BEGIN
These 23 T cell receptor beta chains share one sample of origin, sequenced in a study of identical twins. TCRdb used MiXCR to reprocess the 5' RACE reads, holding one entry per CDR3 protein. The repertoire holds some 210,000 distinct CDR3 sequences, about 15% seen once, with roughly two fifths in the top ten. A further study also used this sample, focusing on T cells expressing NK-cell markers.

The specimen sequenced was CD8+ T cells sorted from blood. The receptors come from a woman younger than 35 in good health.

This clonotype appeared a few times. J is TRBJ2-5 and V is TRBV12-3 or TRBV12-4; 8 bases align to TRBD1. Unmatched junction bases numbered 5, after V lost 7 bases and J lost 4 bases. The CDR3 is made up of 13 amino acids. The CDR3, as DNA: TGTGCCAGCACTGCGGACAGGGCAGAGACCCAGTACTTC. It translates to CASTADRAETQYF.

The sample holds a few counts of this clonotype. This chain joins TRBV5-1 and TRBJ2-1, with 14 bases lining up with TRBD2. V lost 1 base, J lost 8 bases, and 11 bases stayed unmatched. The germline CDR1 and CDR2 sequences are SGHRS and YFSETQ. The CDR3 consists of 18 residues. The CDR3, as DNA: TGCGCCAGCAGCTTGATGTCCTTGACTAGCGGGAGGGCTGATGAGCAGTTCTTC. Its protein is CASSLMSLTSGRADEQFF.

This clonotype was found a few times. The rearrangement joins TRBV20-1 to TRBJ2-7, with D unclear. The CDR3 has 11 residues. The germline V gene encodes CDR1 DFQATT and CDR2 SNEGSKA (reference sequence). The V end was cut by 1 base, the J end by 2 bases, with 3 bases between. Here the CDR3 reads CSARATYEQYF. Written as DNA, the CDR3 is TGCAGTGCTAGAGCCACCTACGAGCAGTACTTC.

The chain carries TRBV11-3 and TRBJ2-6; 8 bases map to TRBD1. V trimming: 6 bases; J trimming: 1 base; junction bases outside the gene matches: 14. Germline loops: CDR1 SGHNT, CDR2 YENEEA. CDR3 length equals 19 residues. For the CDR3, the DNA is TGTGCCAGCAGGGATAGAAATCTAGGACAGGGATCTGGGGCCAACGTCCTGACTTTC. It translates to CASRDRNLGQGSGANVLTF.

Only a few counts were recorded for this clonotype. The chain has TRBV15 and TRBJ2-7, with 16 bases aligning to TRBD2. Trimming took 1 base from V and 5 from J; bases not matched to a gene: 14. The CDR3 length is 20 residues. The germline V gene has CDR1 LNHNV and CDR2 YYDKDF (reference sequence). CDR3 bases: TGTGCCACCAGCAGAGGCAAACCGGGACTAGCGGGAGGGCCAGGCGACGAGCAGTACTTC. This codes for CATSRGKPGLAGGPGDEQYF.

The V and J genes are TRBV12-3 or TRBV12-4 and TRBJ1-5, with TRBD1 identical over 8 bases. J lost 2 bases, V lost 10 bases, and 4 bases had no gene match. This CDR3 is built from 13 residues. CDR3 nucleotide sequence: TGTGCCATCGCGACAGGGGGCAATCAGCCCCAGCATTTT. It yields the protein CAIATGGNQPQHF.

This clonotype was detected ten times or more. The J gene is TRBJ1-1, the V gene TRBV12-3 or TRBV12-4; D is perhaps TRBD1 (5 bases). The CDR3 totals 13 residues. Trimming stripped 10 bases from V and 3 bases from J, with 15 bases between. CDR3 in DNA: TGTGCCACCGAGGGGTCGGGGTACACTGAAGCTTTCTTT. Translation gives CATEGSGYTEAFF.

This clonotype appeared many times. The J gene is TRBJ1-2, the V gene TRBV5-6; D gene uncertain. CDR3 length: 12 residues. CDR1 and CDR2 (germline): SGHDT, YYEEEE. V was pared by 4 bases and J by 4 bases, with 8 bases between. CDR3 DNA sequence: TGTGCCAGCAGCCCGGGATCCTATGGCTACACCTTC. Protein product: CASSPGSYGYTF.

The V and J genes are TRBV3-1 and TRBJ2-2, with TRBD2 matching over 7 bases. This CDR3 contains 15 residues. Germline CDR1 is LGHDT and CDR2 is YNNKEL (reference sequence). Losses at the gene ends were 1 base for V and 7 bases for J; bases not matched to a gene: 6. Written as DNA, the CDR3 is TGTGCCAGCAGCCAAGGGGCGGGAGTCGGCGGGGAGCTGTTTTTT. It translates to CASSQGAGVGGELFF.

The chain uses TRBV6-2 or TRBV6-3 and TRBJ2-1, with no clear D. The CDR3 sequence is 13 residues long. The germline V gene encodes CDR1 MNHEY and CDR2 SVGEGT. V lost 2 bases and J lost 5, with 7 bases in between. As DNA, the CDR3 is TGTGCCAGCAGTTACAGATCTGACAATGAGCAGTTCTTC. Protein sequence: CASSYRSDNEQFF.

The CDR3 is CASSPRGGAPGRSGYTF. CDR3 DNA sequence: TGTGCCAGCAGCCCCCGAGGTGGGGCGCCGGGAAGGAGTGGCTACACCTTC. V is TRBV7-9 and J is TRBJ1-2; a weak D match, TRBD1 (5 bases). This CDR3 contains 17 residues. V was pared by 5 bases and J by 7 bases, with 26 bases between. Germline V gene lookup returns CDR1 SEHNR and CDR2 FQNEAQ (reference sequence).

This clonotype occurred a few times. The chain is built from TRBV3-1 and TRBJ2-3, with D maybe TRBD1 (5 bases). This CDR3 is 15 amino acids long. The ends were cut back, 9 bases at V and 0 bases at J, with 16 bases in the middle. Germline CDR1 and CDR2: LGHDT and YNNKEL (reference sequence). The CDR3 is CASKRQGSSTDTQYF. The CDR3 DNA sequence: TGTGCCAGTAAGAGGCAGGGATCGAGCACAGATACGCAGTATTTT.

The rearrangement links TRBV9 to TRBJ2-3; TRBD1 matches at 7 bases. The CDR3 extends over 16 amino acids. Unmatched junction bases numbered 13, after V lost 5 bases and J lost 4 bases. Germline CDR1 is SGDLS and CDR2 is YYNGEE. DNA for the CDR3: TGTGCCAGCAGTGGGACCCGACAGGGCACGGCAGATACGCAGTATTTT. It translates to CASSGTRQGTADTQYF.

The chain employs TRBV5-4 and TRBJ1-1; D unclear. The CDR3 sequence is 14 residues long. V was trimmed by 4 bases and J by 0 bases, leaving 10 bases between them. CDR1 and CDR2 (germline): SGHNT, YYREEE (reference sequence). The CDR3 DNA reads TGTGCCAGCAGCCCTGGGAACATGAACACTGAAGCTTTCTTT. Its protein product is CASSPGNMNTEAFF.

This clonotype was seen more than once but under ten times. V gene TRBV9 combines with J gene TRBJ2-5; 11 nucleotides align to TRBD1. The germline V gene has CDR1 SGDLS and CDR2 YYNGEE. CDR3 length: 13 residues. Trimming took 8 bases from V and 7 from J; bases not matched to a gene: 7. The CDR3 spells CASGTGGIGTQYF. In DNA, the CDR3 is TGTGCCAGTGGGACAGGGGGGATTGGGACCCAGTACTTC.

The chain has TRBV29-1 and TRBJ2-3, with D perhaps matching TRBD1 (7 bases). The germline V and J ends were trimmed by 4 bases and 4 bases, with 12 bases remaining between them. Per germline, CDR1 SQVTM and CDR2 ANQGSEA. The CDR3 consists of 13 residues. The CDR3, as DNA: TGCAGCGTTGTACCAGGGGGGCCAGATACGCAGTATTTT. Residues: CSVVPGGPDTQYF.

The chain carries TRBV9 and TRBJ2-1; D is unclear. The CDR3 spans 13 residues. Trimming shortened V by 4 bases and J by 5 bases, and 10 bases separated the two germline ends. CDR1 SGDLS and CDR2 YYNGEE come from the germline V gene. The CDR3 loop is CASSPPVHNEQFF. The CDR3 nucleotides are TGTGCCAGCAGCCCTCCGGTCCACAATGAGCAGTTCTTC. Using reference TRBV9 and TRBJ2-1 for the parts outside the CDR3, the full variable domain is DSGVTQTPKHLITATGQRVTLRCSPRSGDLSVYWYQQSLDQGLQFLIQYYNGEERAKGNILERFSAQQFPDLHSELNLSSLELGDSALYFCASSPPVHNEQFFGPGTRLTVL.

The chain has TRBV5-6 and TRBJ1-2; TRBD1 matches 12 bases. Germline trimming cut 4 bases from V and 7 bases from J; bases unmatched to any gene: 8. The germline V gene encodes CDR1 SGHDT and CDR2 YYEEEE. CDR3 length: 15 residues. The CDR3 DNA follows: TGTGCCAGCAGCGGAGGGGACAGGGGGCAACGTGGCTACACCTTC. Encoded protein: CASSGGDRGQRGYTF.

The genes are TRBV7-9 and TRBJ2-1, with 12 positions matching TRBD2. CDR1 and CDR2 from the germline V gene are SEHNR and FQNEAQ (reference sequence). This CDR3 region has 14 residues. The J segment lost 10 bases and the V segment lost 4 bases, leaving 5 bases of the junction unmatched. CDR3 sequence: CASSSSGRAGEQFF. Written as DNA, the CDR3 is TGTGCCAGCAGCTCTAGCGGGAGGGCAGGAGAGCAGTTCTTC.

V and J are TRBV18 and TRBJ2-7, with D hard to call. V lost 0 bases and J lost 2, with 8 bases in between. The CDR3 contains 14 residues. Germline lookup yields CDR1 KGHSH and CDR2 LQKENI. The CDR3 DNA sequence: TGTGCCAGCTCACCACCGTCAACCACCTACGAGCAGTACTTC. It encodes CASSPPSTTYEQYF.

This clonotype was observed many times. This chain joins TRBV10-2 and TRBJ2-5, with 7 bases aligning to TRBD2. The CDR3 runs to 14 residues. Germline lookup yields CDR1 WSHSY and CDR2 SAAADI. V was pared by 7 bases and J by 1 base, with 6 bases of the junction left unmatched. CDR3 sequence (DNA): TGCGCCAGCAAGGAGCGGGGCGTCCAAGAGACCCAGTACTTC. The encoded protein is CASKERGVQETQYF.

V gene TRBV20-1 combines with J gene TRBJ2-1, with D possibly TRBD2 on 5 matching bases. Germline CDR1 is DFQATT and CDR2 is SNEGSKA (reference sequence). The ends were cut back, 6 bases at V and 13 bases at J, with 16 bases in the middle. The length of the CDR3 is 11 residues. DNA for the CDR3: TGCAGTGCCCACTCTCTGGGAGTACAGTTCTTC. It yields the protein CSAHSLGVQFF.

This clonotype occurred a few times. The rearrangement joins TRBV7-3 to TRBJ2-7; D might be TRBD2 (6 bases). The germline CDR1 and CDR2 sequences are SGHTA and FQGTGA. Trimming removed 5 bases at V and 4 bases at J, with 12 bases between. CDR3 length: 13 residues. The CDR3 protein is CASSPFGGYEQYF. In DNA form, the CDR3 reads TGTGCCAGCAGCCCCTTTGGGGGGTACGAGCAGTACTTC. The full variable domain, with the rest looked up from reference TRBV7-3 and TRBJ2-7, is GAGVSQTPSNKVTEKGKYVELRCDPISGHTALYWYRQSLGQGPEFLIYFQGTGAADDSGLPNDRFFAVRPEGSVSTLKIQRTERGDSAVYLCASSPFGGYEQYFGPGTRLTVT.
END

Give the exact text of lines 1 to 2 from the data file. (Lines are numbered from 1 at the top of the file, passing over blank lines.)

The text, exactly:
These 23 T cell receptor beta chains share one sample of origin, sequenced in a study of identical twins. TCRdb used MiXCR to reprocess the 5' RACE reads, holding one entry per CDR3 protein. The repertoire holds some 210,000 distinct CDR3 sequences, about 15% seen once, with roughly two fifths in the top ten. A further study also used this sample, focusing on T cells expressing NK-cell markers.

The specimen sequenced was CD8+ T cells sorted from blood. The receptors come from a woman younger than 35 in good health.